Sabtu, 03 Juli 2010

Rough guide to twitter (part 1)

Part 1 of I don't even know how much this will be.

As a beginning, I apologise for using English in this (series of) post. I pledged myself to write in Bahasa Indonesia for this blog, but now I just have to. Really sorry. But I'll try my best to write in plainest English I know. Come aboard and let us begin!


Web has evolved during these years. Several years back - when the most widely available way to access the Internet was 56k modem and further back - almost all content is one-sided. That is to say from the content provider, and Internet user has little to do with the content. Now, we have a term of "social network", with the likes of "" (facebook or FB), "" (twitter) and many more, which expect more involvement from the Internet users - us, if you prefer. This, I believe, is called Web 2.0.

One popular service is twitter. Signing up is easy (I forgot where did I got this line). You need to provide a valid e-mail (for verification use, and notifications later). You can pick any user name as long as it has not been chosen, and you are required to create a password that only you can use the account. After the verification process, you can start posting. The post is officially called 'tweet', and all update must stay under 140 characters. I heard that this limitation was deliberately applied because twitter was originally designed to be used by text message/SMS - which is limited to 160 character per page itself.

Who will read it? By default, it will be read by everyone, or more specifically, everyone who is reading 'public timeline' at that time. "What in the world is timeline" I can hear you questioning. 'Timeline' can be defined as the list of tweets on twitter. In real-time. There is another term, 'home timeline', which roughly defined as list of tweets of people you 'follow'.

"Wait. You follow what? People?"

Yes, dear. The term 'following' is most easily related to subscribing. You subscribe to other persons updates (tweets, remember?). You can directly follow people who let their update be public, or you may need consent from the owner of the 'protected account' (symbolised by padlock). Either way, if you see their tweet on your 'home timeline', then you have successfully follow that soul.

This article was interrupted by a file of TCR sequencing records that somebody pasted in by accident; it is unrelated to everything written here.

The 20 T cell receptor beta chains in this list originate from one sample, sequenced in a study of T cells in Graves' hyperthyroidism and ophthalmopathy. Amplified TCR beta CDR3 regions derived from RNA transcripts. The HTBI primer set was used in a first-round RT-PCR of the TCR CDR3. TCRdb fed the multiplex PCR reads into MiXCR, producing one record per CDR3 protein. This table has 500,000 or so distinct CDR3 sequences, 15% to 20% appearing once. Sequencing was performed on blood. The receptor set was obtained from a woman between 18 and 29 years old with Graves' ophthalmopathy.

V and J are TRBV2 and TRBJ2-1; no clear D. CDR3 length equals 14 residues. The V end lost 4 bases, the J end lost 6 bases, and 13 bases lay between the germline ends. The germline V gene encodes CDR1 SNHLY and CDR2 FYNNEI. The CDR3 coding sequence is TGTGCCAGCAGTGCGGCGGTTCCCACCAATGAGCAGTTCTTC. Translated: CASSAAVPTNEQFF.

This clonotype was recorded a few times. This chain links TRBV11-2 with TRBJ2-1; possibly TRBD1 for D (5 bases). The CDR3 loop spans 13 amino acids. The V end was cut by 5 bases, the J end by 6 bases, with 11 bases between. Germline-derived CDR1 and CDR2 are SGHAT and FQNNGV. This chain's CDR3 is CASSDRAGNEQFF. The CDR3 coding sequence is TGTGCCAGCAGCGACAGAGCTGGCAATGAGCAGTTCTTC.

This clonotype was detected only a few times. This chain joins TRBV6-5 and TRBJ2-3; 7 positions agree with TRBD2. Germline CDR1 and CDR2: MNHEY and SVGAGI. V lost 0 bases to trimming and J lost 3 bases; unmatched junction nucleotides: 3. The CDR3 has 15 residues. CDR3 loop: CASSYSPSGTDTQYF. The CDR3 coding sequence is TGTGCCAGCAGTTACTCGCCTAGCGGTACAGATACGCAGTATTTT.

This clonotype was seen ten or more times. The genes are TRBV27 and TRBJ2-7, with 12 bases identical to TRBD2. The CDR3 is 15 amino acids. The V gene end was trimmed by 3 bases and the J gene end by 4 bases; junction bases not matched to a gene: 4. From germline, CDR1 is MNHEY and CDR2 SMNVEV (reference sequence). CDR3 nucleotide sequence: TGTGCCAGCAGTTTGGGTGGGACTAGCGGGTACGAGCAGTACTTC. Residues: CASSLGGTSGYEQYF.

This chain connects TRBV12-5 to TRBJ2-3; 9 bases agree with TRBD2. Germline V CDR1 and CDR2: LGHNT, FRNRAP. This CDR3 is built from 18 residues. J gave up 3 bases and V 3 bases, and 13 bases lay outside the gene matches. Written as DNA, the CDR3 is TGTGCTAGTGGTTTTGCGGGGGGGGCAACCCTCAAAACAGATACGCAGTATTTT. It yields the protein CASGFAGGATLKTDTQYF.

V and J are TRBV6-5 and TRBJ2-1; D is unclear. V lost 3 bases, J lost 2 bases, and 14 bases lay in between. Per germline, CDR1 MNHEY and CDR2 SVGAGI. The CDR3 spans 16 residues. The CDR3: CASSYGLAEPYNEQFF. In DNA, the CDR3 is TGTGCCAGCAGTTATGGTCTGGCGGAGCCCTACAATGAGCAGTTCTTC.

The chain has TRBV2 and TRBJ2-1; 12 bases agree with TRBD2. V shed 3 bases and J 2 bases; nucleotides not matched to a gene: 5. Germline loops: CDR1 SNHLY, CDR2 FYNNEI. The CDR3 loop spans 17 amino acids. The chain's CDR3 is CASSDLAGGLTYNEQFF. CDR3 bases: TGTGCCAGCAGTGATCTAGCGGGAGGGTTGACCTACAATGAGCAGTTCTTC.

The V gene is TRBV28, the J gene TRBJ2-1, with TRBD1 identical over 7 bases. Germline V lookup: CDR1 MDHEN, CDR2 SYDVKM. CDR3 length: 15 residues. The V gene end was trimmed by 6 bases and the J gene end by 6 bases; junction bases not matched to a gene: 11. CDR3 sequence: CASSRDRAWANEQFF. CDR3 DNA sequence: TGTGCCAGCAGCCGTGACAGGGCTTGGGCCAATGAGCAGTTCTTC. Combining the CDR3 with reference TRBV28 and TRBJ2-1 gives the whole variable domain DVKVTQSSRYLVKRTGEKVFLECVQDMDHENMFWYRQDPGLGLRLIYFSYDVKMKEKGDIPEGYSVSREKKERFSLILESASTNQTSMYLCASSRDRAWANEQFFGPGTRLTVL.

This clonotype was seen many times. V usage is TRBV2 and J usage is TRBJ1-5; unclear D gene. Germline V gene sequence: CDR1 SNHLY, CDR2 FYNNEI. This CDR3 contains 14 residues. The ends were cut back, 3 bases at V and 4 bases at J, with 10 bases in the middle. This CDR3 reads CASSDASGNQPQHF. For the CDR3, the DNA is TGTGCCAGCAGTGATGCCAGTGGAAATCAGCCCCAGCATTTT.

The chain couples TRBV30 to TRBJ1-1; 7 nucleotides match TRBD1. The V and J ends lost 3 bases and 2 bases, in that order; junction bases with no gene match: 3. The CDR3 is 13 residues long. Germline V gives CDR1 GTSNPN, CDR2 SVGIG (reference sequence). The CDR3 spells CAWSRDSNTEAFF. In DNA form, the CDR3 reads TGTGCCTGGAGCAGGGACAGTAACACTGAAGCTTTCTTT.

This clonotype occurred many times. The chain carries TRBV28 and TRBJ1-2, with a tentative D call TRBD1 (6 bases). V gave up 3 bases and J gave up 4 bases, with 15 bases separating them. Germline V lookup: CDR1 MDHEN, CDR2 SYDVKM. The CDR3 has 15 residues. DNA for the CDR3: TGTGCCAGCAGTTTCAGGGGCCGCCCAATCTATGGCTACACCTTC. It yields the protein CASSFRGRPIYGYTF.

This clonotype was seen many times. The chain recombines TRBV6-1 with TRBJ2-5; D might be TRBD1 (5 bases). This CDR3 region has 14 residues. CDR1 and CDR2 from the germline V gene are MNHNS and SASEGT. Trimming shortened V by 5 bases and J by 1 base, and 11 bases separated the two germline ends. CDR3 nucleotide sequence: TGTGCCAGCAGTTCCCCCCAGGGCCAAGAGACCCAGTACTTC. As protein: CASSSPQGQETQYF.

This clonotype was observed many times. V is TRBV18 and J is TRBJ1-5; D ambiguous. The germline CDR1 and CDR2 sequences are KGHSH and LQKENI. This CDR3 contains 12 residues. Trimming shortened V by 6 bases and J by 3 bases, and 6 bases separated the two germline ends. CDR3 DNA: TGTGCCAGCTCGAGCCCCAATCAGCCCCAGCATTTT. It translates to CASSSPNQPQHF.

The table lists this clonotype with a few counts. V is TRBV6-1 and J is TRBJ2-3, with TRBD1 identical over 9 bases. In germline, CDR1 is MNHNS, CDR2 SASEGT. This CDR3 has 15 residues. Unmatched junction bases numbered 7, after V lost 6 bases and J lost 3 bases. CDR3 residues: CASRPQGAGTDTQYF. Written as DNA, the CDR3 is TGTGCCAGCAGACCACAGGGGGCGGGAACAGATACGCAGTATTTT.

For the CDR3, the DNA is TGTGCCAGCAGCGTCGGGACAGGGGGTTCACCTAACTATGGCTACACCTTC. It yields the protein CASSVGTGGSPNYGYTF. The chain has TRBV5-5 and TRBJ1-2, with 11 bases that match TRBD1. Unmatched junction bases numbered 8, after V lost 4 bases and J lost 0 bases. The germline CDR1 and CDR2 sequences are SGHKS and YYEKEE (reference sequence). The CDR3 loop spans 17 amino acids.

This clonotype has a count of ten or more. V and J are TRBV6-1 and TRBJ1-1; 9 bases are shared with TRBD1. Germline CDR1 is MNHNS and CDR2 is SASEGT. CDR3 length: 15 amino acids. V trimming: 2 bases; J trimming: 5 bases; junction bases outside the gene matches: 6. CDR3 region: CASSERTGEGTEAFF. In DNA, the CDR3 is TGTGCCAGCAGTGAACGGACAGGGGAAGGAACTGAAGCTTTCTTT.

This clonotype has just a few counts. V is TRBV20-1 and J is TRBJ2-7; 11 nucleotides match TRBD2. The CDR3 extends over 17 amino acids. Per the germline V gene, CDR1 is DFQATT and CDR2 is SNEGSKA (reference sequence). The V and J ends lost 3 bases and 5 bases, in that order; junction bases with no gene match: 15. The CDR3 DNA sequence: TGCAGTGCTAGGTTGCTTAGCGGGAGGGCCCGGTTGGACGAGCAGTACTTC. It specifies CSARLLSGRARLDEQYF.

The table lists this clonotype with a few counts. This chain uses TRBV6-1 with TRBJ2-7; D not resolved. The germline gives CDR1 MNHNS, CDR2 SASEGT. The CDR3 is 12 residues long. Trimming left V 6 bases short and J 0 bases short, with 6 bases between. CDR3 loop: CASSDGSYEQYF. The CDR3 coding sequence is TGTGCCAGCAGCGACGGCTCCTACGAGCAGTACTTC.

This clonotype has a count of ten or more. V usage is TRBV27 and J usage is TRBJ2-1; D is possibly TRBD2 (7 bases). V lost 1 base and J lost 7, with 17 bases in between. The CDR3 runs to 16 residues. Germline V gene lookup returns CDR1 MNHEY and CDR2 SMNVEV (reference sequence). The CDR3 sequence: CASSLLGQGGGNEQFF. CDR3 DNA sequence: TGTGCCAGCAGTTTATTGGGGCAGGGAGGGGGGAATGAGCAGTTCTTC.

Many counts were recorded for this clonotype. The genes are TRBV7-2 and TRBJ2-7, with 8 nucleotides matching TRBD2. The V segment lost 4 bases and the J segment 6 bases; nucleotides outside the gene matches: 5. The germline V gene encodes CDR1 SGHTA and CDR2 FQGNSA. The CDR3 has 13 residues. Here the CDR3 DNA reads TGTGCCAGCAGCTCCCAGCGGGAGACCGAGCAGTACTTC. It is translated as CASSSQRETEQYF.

"Shouldn't that other user follow me, too?"

No, silly. This is one distinction twitter has in comparison to other soc-net sites, e.g facebook. In most other sites, mutual agreement must be reached that one can follow/"befriend" other. Twitter doesn't require it. At all. You just have to click on [follow] button on that user page (usually If that user or other user sees your tweets as "follow-worthy', they will follow you anyway (and pro'lly they're your friends anyway. Ha ha!). If you, at some point find some people's update are offensive, or annoys you beyond limit, unfollowing is also as easy. The [follow] button on that user twitter page will turn into [unfollow] once you have that person followed. You just need to click it, and that person's tweets will never show up on your home timeline.

"Now I have follow some persons, what's next?"

You can still post tweet after tweet if you like, but if you at some moment see an interesting tweet from one you follow, you can post reply to their tweet. The reply link is located on bottom-right of the aforementioned tweet. Click it and you will be taken to top of the page to the field you can fill to tweet. Instead of empty box, you can now see @user already typed. You can begin typing after that "@user ". For example (no quote marks, for sure): "@user yeah, I think that movie rocks, too!". That user will see the reply on their timeline (if that user follows you) or see the reply on his '@user' page. You have yours, too. Check it out sometimes. It's on the right side of the page.